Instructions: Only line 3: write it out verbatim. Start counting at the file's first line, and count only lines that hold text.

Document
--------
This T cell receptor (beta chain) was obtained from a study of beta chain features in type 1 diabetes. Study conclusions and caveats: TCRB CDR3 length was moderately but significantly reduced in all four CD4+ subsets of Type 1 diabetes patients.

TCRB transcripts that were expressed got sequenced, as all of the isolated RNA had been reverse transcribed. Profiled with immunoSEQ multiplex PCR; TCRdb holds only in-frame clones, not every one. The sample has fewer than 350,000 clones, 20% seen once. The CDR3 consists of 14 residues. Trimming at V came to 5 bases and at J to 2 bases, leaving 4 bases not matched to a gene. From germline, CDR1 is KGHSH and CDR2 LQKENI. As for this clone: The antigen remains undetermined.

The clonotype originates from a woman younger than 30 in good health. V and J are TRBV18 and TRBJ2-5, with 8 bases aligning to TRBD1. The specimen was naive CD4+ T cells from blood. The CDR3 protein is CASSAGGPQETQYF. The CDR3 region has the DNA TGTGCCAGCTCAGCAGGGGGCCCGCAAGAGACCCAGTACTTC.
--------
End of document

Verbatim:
The clonotype originates from a woman younger than 30 in good health. V and J are TRBV18 and TRBJ2-5, with 8 bases aligning to TRBD1. The specimen was naive CD4+ T cells from blood. The CDR3 protein is CASSAGGPQETQYF. The CDR3 region has the DNA TGTGCCAGCTCAGCAGGGGGCCCGCAAGAGACCCAGTACTTC.